On the last day we considered the creator noms. These are different than the other decisions because the judges have to consider creator’s work from many sources in some cases, not just one book. So we piled the finalists works on the big conference table and poured over their books and take notes. For example: letterers. We’d put books by the people on the short list on the table and we’d examine them. Iwould point out some things I felt made a good or bad letterer based on my experience (having lettered my own books and a couple Viz titles for years). The same process was done with pencillers, colorists, etc. Writers, of course, were judged based on what we read before and during this week of judging. We usually talked about our impressions before we took our votes. Creator noms tend to favor the big publishers for the simple reason that there are more titles coming out from them and they do have some good people working for them.

It’s an odd thing to see, but almost all those tables around the room were stacked with books and trades on them. Only one table had traditional floppy comics. And those were in short boxes by publisher. Perhaps someday in the near future judges will also have to look at digital comics on tablet PCs.

We finished up around 6PM and I never imagined reading comics could be so exhausting. The mental energy we all put into this really did leave us tired.

I’m sure there are some people who feel we did a lousy job, but we felt we had done the best we could and frankly, we were pretty satisfied in the end that we were as fair and conscientious as we could be. It won’t be us who decides the winners. It’s the voters who pick their favorites. It’s no surprise that fan favorites often win these things. So being nominated should be good enough. It gives your book some attention that it may have not gotten before and that can help.

After our weekend there were still some tidying up to do. Some nominees were disqualified because they were found to be outside 2009. Some ties had to be revoted on. That is why it took an additional week before the nominations were announced.

Is the process of picking nominations perfect? Is anything?

I came away with a better idea of how the Eisners work, and I’ll admit I was one of those people who complained when their book didn’t get on a list. But now I have a better and I know I won’t complain again. Let me give you creators a few important things to remember.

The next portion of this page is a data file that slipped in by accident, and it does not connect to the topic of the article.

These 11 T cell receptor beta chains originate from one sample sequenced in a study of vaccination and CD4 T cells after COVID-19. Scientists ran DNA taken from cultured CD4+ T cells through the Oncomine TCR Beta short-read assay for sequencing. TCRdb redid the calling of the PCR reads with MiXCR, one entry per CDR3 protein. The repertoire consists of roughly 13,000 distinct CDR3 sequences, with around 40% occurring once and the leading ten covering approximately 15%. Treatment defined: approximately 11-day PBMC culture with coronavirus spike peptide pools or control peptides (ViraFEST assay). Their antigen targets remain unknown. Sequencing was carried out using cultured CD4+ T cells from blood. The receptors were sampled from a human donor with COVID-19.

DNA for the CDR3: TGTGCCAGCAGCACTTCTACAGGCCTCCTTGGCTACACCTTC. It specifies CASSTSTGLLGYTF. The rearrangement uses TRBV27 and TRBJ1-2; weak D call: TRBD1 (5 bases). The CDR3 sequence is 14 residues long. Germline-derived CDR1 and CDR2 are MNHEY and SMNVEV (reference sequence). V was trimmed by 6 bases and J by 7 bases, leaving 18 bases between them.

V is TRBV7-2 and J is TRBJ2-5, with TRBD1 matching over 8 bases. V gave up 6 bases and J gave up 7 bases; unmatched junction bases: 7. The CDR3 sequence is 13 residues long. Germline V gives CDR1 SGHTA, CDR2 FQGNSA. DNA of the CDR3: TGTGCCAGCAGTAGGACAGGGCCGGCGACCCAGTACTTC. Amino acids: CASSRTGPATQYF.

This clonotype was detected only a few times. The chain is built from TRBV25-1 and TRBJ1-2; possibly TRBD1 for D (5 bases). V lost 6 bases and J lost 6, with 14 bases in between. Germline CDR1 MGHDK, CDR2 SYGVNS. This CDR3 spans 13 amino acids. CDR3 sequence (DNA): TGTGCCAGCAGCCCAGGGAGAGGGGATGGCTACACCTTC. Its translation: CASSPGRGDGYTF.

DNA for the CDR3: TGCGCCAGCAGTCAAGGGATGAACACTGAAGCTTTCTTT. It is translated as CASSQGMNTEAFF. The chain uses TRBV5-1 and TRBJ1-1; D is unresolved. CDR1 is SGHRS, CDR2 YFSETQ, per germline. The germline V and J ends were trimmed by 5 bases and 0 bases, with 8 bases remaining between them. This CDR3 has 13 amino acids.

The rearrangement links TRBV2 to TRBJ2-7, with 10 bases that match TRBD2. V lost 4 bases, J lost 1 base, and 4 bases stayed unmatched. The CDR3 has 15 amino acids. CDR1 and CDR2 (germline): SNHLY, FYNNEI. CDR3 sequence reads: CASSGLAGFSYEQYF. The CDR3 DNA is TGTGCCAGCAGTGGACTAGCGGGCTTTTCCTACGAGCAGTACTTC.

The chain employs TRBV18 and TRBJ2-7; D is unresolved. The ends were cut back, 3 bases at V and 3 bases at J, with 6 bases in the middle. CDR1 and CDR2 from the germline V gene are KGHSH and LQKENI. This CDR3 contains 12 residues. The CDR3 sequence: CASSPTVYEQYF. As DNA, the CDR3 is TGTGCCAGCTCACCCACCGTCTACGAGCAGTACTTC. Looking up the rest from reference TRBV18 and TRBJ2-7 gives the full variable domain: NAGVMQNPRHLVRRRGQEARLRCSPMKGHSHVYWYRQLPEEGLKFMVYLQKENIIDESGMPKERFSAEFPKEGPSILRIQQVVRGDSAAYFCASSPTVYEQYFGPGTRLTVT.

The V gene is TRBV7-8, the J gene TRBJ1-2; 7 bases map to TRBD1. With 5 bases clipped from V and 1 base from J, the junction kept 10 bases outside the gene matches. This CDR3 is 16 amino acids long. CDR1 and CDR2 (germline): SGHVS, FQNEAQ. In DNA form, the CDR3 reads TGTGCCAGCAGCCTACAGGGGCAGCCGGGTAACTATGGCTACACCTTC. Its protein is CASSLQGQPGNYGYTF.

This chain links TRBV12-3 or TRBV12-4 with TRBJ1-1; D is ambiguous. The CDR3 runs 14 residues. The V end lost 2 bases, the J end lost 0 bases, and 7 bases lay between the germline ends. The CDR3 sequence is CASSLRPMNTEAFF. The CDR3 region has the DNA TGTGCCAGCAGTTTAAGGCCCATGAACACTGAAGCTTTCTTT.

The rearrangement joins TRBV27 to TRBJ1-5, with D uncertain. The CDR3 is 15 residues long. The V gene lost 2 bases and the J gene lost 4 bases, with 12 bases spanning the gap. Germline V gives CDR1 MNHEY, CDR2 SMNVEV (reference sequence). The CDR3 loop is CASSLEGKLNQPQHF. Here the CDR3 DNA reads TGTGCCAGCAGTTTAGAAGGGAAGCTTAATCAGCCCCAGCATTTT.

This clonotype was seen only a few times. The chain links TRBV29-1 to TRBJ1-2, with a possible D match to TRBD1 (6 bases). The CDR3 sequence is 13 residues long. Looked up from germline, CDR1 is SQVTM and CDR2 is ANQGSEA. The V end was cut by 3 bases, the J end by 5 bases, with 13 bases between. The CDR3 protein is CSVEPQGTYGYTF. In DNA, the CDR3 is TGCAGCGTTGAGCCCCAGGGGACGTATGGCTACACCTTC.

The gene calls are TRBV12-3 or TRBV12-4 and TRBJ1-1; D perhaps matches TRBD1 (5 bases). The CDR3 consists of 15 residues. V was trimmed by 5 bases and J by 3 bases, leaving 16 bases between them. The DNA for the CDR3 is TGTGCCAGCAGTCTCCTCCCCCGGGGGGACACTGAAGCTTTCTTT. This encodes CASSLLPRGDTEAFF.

Do not expect your editors to send in your book. Do it yourself and don’t wait until the last minute. Be sure you make every work you do the best it can be and make it fresh. Try to get on a “best of list.” The only real way to do that is to make something worthwhile and get it reviewed in as many places as you can. Do not rely on some friend to put you on a list because even if you have a friend who’s a judge, the others will have to like your book as well.

In the end, it’s really up to five strangers to decide on whether or not your book is worthy of a nomination. You can’t predict how they will vote. You can’t take it personally. It’s just their opinion.

Don’t rely on awards to do your work for you. In the end, it’s not the award that makes your work good. It’s you.

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2 Comments

  1. Considering that you post on Big Hollywood, I’d say you left out something very important.

    How many books were picked, or left out or voted down because someone liked/didn’t like the politics or POV? If you follow Rotten Tomatos, you know that there’s nothing like having the correct slant in a movie for getting higher ratings from the critics there. How about the Eisner nominations?

  2. I can’t speak for the others, I don’t even know what their politics are. We never discussed it. I seriously doubt they have my views, but everyone kept politics off the table. I don’t judge books or actors by their politics. I like stuff like Rage Against the Machine which is a far left rock band. I have a lot of friends who are far left. We get along because we leave politics out of things. I wish people would do that more, because I really hate all the partisan crap out there.

    No one really talked about the politics of any book, but the only one I would say it had an effect on from me was Joe Sacco’s book, which seemed too one sided. So I only gave it a 4. It got a nomination anyway. I can’t deny it’s an excellently done piece. I just feel it is too polemical for my taste.

    As a para-realist, my politics are non-ideological. So as far as I’m concerned it had no impact. You’d have to ask the others about their decisions.

    But yeah, look at things like the Pulitzer which went to that Mark Fiore “How to Speak Tea Bag” cartoon which was a polemical POS. They called it “well researched”. It had nothing to do with the Tea Party that it was attempting to mock. Partisan politics pollutes too many things if you ask me. Gore and Moore should never have won awards for their lame films.